Cliches and Jargon

A cliche is a trite expression, one devalued by overuse:

an agonizing reappraisal at this point in time cool, calm, and collected history tells us the bottom line the finer things of life the moment of truth the voice of the people

Many cliches are simply stale of speech:

cool as a cucumber dead as a doornail gentle as a lamb happy as a lark in the pink light as a feather

Mother Nature pleased as Punch sober as a judge the patience of Job the pinnacle of success white as snow

Cliches are dull and unoriginal. Worse, they impede clear perception, feeling, or thought. Cliches are verbal molds into which we force experience. Instead of shaping reality for ourselves, we accept it, and pass it on, precast (and probably miscast).

Cliches, however, ought not to be confused with dead metaphors. Expressions like the key to theproblem, the heart of the matter, the mouth of the if they ever were cliches, are so no longer. They are simply old metaphors long dead and now useful, everyday diction. A cliche attempts to be original and perceptive but fails. A dead metaphor, on the other hand, makes no pretense to newness; it has dried and hardened into a useful expression for a common idea.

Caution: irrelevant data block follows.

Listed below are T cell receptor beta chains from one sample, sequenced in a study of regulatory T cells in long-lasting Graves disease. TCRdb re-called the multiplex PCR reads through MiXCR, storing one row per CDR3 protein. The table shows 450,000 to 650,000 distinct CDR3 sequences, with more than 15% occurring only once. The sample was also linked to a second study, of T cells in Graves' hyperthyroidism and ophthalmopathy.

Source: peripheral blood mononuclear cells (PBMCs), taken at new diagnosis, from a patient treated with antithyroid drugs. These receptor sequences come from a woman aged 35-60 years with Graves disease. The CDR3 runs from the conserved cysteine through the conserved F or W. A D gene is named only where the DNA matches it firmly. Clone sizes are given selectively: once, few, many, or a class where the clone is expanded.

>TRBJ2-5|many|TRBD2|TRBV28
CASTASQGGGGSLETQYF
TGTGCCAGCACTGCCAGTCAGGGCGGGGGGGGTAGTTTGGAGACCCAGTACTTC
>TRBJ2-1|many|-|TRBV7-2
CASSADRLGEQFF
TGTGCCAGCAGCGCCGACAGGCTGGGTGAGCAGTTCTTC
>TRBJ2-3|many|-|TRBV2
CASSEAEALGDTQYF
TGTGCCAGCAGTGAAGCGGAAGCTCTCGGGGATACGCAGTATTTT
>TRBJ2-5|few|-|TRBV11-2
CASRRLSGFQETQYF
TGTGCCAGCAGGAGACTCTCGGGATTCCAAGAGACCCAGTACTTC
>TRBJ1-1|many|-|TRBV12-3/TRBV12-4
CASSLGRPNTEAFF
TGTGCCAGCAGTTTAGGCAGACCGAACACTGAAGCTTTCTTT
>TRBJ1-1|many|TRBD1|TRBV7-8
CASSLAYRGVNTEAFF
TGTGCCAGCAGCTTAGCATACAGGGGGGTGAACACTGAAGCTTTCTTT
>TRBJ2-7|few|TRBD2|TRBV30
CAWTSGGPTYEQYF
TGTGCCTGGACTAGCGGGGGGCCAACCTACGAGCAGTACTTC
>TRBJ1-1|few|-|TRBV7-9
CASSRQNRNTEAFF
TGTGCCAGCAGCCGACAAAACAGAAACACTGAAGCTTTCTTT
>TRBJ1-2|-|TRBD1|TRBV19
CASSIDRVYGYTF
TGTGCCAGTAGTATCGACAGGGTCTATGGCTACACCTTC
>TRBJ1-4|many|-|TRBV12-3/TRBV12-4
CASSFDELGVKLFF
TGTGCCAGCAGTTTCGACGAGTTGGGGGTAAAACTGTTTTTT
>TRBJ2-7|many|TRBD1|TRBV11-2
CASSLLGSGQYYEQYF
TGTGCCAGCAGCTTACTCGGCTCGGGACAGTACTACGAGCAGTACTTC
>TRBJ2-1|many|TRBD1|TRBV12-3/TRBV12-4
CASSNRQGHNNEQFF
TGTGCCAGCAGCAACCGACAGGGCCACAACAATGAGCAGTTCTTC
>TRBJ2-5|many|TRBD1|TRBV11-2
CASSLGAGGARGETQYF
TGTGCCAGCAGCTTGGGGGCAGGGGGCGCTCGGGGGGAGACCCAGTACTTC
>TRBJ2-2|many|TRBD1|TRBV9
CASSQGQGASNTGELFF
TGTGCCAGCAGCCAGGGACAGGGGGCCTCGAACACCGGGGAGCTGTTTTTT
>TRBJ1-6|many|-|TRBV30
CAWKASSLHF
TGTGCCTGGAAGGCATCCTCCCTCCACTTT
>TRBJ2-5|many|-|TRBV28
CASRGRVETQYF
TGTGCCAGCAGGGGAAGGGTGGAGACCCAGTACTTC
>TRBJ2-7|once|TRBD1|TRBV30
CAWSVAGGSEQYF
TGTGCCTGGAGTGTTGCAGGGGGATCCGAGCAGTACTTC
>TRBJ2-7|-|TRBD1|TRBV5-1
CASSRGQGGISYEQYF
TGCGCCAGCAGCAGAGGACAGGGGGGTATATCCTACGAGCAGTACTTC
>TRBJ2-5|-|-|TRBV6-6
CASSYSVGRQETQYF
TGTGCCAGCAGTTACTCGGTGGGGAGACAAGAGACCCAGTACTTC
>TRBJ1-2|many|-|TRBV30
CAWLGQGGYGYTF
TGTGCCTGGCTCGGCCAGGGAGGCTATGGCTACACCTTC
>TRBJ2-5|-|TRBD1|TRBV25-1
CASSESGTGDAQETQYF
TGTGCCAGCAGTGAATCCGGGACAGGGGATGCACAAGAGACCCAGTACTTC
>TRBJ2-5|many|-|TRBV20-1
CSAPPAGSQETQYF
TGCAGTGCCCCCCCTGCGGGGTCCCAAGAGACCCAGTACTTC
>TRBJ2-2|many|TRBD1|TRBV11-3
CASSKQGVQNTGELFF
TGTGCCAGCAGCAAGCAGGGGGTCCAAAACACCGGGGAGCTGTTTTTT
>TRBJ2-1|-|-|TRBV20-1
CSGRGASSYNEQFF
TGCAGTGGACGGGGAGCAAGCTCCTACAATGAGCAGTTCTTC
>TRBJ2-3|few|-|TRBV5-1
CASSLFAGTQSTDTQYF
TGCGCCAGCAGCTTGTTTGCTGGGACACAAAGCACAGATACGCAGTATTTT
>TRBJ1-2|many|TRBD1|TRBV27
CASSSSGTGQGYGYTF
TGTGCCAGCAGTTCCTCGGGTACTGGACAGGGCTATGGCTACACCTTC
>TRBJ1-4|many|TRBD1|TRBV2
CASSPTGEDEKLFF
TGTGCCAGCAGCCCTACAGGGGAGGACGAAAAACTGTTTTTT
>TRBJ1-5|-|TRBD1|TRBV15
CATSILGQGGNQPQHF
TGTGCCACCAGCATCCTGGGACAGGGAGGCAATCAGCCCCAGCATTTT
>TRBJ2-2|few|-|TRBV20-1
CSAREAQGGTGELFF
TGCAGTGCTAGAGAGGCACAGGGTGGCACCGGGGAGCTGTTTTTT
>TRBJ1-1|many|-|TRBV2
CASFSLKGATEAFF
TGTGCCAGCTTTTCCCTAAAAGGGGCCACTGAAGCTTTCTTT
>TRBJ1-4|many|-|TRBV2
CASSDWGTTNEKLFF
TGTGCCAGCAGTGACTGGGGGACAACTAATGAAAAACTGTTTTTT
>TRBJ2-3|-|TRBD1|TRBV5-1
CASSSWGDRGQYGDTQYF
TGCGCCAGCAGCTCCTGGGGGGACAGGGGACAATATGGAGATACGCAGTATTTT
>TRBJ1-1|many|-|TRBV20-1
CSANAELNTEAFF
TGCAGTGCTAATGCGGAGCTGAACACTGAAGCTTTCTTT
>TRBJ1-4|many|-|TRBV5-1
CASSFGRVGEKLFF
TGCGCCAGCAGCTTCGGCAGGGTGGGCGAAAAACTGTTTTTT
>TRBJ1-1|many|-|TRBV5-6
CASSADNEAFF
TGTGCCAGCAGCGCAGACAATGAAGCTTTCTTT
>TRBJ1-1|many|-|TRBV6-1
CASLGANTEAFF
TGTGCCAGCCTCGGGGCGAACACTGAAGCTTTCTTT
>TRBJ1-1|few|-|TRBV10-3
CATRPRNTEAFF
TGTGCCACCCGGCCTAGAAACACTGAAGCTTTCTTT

A special kind of cliche is the euphemism, which softens or conceals a fact considered improper or unpleasant. Euphemisms for death include to pass away, to depart this life, to go to that big [whatever] in the sky—all equally trite. Poverty, sexual matters, and diseases are often named euphemistically. Politicians, diplomats, advertisers are adept with euphemisms: dedication to public service = "personal ambition," a frank exchange of views = "continued disagreement," tired blood = "anemia."

Jargon

Jargon is technical language misused. Technical language, the precise diction demanded by any specialized trade or profession, is necessary when experts communicate with one another. It becomes jargon when it is applied outside the limits of technical discourse. Jargon is really a kind of pretentiousness, a learned and mysterious language designed to impress the nonexpert:

Given a stockpile of innovative in-house creativity for the generation of novel words, substituting members for the input of letters whenever feasible, and fiscally optimized by computer capaciti-zation for targeting in on core issues relating to aims, goals, and priorities, and learned skills, we might at last be freed from our dependence on the past.

This is in fact a parody by Lewis Thomas, a biologist who does not write jargon. It catches the faults of jargon perfectly: the abstract, polysyllabic Latinism (capacitization, optimized); the trendy word (creativity, in-house, input, core issues); the pointless redundancy (aims, goals, and priorities); and the awesome combination of and headwords

(innovative in-house creativity, computer capacitization).

At its worst jargon is incomprehensible. (The word originally meant the twittering of birds.) Even when it can be puzzled out, jargon is nothing more than puffed-up language, a kind of false profundity in which simple ideas are padded out in polysyllabic dress.

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